Today, all of this has been absorbed. Rivian leased that 500,000 feet (space) on the north side which sat there for many years deteriorating, and then they added another 500,000. So in our market, that’s a very large footprint for an industrial building. You go up (Interstate) 55, and you have these million square foot warehouses. We don’t have any here.
But the sudden demand – over the past two years – for warehousing space was partly driven by Rivian, for sure. But part of it is shopping online, and the way we do business today is different than it was even five years ago. So there are many companies looking for industrial warehouse space. There are talks about building it, but there are infrastructure issues – bringing sewage and water to a site to build a warehouse is kind of a bigger undertaking and can cost millions of dollars to succeed. So it doesn’t happen overnight.
Commercial space in Bloomington-Normal
O’Neal-Rogozinski: In Bloomington, you have your Eastland Mall albatross. And that’s what everyone wants to focus on. But let’s remove Eastland Mall from the conversation.
And if you really look at that, and you walk up and down Veterans Parkway, there is vacancy, yes. However, what people don’t recognize unless they’re in the business is how long it takes for deals to actually see that storefront open.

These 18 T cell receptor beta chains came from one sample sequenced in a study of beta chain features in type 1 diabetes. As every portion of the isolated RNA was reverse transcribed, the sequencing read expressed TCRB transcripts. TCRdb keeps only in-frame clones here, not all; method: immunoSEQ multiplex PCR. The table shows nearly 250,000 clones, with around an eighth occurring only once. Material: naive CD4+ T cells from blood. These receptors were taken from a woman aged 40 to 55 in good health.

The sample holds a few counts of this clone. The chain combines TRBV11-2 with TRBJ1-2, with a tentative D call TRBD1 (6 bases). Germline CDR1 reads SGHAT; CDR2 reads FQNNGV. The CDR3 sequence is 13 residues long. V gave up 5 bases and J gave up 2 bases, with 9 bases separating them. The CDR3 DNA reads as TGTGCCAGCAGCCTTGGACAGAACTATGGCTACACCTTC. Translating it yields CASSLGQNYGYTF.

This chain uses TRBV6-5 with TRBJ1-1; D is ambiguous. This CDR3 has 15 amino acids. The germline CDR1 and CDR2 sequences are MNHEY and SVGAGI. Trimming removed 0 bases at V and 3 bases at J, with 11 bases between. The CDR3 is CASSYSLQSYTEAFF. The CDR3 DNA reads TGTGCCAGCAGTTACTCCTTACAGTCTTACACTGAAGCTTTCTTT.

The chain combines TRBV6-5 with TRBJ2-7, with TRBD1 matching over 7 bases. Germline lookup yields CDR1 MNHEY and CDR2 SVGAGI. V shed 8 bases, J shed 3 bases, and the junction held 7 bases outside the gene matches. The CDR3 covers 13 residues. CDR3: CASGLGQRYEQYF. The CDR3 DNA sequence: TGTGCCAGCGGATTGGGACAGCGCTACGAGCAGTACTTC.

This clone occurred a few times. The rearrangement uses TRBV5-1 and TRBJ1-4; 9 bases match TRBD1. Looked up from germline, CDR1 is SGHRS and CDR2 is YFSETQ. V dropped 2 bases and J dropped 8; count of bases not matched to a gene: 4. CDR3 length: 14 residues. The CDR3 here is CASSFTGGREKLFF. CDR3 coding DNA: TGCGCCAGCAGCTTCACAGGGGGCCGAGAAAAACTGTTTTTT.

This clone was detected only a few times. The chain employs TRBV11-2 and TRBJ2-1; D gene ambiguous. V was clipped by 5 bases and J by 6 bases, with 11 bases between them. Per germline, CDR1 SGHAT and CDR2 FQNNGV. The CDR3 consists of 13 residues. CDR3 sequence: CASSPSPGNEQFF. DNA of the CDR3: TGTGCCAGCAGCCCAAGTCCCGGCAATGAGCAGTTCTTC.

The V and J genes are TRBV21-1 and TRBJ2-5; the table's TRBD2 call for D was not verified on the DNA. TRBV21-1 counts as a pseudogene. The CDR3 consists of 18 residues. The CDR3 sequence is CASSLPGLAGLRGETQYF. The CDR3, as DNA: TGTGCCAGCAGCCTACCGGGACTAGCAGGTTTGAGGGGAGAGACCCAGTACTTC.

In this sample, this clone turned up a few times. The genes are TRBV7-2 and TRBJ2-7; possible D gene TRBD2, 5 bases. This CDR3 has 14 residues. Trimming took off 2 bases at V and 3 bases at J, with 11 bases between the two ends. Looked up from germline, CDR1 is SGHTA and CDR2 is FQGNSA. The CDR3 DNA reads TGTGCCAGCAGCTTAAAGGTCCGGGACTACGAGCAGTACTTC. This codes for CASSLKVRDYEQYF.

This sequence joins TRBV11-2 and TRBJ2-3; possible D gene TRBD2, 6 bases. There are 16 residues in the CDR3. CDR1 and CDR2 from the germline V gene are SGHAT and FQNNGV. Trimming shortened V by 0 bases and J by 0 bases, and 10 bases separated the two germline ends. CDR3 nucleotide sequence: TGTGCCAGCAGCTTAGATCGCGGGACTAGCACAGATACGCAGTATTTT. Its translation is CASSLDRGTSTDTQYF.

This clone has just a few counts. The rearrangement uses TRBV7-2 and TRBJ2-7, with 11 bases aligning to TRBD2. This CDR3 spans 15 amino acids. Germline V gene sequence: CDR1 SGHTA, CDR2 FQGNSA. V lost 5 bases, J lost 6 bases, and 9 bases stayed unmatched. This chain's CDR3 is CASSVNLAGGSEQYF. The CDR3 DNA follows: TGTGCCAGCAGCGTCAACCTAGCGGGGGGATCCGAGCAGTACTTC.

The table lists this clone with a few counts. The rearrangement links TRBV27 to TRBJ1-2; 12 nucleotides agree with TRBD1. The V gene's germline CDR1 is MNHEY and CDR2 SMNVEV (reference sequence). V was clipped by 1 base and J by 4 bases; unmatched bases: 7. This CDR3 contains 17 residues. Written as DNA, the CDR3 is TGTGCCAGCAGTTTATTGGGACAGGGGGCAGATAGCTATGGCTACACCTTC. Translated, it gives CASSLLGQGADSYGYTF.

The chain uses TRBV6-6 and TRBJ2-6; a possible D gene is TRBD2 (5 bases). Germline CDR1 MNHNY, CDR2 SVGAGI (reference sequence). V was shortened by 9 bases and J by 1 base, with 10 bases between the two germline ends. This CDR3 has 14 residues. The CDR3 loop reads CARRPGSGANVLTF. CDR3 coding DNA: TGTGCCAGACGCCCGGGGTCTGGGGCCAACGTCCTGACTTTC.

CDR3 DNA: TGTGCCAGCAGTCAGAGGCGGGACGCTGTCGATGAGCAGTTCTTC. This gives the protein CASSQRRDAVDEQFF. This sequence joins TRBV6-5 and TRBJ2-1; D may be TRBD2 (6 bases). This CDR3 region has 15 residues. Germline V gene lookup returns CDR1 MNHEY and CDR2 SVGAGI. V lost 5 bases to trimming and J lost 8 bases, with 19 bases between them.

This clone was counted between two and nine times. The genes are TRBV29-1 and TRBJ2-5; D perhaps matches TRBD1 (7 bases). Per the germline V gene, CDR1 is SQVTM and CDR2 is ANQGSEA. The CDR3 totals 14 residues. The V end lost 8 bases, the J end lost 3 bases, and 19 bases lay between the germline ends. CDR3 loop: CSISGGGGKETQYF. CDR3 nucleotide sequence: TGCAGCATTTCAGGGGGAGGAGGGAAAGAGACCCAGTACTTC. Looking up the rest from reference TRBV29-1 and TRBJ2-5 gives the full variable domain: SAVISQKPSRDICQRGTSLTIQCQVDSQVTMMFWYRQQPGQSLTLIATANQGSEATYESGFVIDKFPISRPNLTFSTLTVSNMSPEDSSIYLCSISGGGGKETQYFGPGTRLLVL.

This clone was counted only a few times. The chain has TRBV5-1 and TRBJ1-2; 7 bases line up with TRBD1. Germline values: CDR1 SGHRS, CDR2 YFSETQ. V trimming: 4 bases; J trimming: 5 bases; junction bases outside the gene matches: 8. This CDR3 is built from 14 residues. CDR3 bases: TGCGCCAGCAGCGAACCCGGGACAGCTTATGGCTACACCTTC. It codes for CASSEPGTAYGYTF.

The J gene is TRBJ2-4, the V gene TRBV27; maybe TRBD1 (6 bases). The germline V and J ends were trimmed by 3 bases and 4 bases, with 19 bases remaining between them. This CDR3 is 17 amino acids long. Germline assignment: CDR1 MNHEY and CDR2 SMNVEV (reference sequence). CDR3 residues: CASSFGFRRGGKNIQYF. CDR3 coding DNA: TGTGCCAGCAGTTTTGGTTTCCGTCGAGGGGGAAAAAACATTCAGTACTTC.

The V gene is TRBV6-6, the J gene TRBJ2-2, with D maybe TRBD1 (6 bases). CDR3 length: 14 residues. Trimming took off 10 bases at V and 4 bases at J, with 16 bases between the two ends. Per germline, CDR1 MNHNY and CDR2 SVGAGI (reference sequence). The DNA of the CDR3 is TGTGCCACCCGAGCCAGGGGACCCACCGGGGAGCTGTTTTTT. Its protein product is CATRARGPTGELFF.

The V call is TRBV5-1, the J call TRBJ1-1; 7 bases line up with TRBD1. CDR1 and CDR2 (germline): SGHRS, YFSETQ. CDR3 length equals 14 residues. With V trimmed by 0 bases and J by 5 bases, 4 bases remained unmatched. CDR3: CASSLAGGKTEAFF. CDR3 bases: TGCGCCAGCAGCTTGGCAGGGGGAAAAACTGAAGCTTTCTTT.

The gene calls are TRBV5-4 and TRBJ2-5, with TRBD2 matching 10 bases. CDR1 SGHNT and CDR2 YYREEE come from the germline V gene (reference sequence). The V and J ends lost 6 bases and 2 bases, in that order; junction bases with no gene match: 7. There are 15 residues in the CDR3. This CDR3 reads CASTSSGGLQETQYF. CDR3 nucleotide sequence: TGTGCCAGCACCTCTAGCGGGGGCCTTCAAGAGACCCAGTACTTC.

We did the Aldi on South Veterans Parkway past Corporate South. It was an 18 month (agreement) from our first interaction with Aldi to the sale of the land. And then they had months after that for it to be built and open. So it’s a long process.
… But there are a lot of opportunities for new things. What we’ve always asked for is a second-generation dining space. And there just aren’t that many. You know, Biaggi’s on Veterans is for sale. But he’s also been under contract for probably six months now. They are doing their due diligence. And so, it’s there, everyone assumes it’s there available, but it’s not available. If someone calls me, I’ll put them on a list. And if it doesn’t sell, I’ll call them back. But at the moment it is not available. We have a lot of things like that.